Nintendo has not kept up with demand for its rerelease of the iconic original NES, with nearly no physical stock to be found just about anywhere. While the console retails for just $60, those lucky to snag one following its November 11 release are already turning to eBay to make a healthy profit.
As of earlier this week, the average selling price for the console on the auction site was about $230, nearly four times its retail price, according to site statistics. Between November 11 and 15, eBay was selling an NES every 18 seconds, although it has slowed to about one every 90 seconds or so, which is still quite impressive.
Of course, your frustrating search for Nintendo’s latest hit is eBay’s gain. “Ebay is the destination for hard-to-find consoles, from the rare and vintage variety, to hot trending options, like the Nintendo NES Classic Edition,” Jay Hansen, eBay vice president of North America Merchandising and Hard Goods, told Polygon. “Customers rely on eBay to offer a great selection of items that are difficult to find elsewhere.”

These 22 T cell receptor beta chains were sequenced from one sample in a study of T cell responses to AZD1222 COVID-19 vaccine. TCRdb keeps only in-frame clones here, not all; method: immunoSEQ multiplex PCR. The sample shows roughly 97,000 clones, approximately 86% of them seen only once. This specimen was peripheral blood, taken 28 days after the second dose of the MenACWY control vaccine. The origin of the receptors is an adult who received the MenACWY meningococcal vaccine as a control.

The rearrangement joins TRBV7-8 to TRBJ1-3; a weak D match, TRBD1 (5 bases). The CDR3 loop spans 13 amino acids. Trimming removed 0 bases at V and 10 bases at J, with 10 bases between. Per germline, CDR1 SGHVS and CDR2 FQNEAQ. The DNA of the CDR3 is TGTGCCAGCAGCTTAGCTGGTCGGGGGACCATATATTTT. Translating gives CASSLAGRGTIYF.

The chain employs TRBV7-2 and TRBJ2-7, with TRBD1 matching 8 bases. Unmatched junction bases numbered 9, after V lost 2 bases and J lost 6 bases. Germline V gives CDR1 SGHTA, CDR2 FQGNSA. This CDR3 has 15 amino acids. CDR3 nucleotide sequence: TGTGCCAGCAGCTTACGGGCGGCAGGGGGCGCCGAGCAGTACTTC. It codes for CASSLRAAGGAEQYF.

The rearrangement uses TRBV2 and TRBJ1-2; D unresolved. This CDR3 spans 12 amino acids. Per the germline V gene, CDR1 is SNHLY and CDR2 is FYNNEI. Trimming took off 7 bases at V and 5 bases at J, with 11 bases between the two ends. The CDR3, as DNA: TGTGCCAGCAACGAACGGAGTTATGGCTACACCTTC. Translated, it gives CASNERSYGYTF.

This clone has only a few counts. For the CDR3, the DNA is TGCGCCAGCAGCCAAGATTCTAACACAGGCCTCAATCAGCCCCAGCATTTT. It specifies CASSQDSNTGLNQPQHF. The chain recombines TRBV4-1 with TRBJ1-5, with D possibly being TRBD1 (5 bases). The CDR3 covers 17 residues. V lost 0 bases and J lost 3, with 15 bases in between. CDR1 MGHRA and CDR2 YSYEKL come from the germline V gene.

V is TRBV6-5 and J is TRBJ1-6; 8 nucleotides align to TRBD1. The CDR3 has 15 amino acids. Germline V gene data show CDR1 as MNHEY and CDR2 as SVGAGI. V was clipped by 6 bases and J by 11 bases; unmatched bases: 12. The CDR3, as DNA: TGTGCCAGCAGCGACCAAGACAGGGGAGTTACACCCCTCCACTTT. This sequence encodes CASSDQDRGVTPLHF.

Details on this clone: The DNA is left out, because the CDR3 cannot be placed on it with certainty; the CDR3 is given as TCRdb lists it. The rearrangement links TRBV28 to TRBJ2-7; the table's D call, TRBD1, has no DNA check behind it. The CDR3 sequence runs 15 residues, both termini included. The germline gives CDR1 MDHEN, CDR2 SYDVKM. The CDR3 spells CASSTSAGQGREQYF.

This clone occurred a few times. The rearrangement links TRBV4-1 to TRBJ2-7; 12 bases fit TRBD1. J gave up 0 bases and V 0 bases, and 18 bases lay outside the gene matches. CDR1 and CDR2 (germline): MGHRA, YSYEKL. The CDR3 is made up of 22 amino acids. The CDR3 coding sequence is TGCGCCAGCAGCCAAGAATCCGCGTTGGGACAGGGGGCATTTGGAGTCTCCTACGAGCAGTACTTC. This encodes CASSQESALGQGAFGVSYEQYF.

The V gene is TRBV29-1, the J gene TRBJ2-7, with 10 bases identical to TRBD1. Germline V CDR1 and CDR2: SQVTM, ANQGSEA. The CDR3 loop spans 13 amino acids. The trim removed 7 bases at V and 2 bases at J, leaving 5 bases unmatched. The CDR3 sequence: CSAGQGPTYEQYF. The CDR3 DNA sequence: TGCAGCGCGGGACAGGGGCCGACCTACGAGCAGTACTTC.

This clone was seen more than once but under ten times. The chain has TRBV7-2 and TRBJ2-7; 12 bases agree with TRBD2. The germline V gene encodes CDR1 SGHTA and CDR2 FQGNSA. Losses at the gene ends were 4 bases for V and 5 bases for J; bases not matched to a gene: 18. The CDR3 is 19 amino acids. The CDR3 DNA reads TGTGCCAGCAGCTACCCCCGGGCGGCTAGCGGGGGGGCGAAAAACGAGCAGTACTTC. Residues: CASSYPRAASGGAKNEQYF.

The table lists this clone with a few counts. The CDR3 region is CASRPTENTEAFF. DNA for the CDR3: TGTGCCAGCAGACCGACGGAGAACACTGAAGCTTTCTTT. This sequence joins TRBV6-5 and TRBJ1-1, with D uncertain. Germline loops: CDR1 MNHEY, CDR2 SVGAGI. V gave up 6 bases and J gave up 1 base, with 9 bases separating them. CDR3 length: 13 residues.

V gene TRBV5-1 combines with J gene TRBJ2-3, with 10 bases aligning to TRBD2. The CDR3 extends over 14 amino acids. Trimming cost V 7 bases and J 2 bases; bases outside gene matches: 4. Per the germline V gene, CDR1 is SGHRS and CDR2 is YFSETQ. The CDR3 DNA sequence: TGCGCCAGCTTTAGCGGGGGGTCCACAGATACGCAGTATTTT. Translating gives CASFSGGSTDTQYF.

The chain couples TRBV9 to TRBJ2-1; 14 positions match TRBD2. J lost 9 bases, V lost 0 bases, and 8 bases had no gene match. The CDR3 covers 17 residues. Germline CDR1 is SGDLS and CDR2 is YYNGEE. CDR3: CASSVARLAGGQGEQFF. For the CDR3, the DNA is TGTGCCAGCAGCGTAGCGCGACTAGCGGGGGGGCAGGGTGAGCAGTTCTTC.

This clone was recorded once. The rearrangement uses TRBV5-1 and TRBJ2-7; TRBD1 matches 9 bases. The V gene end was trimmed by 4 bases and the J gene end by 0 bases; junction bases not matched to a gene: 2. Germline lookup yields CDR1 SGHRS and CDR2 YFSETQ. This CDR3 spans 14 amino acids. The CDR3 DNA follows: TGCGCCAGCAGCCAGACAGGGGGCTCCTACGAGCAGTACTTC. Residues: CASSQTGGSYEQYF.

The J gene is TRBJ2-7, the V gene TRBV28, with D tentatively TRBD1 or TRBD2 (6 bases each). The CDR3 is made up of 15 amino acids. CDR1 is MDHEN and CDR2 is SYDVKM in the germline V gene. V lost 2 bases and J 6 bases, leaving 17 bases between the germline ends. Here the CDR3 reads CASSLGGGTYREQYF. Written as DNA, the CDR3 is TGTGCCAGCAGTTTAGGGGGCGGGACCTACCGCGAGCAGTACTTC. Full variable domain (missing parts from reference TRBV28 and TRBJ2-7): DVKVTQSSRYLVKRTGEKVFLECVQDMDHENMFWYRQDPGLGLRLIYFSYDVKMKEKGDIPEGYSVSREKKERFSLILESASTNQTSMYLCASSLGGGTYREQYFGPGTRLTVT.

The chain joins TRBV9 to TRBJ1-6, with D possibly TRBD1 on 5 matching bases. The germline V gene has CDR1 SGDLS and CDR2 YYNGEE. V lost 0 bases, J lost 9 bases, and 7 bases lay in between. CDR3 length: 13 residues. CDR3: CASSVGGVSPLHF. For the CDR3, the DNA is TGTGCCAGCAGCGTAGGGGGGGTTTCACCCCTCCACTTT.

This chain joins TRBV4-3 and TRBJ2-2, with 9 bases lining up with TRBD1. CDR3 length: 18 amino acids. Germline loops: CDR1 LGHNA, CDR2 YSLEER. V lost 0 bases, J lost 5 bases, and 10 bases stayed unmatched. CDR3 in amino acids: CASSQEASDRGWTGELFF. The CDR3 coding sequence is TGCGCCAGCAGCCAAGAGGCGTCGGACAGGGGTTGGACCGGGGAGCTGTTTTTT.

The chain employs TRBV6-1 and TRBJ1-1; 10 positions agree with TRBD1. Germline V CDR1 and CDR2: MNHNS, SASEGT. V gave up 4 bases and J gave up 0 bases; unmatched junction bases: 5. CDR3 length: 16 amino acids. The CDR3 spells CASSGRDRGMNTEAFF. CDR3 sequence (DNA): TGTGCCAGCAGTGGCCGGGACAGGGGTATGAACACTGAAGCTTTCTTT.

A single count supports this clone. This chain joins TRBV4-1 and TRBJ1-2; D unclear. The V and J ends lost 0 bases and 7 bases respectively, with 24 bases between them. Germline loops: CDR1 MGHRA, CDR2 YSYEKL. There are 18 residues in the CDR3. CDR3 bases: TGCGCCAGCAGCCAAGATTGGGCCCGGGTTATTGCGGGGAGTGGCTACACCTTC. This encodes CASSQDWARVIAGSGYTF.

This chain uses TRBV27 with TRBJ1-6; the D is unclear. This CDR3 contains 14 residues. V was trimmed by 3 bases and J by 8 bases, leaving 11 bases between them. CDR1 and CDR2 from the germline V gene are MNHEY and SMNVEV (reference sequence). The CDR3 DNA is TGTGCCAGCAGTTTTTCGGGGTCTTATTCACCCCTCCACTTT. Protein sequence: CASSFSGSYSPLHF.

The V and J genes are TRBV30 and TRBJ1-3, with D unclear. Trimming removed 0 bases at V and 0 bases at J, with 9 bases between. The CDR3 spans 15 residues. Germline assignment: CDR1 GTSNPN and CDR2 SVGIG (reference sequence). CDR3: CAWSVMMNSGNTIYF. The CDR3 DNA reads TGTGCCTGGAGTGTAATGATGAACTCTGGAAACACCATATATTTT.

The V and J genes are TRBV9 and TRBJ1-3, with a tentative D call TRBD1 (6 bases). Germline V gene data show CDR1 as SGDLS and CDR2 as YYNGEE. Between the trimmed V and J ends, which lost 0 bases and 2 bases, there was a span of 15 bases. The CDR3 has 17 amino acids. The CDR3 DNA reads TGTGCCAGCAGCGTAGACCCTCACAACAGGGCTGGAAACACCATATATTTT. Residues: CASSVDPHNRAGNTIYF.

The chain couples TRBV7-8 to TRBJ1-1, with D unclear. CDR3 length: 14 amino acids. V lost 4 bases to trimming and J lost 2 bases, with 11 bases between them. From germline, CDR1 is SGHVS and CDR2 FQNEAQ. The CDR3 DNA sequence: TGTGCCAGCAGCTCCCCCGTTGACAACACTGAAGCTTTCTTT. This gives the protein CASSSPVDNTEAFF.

If you’re not willing to pay the premium, there is one place where the NES may be easier to find. Anticipating the high demand, Walmart decided to hold back portions of the stock it received, and plans to release new stock throughout this week. Of course, it’s first come, first served and apparently online only — so check around 5 p.m. ET to see if any new stock is available.
Good luck getting through: Walmart’s site crashed every day this week when new stock was released, and each day’s stock was sold out in less than a minute due to the extraordinarily high demand. In any case, the lack of stock has left a lot of Nintendo fans irritated, claiming the company should have had more stock on hand for what has become one of the must-have gifts of the holiday season.
Nintendo is promising that it will have more stock in time for the holidays, and will continue to resupply retailers through the new year. There is no indication of how many the company plans to produce, or when they’ll arrive in brick-and-mortar retailers again.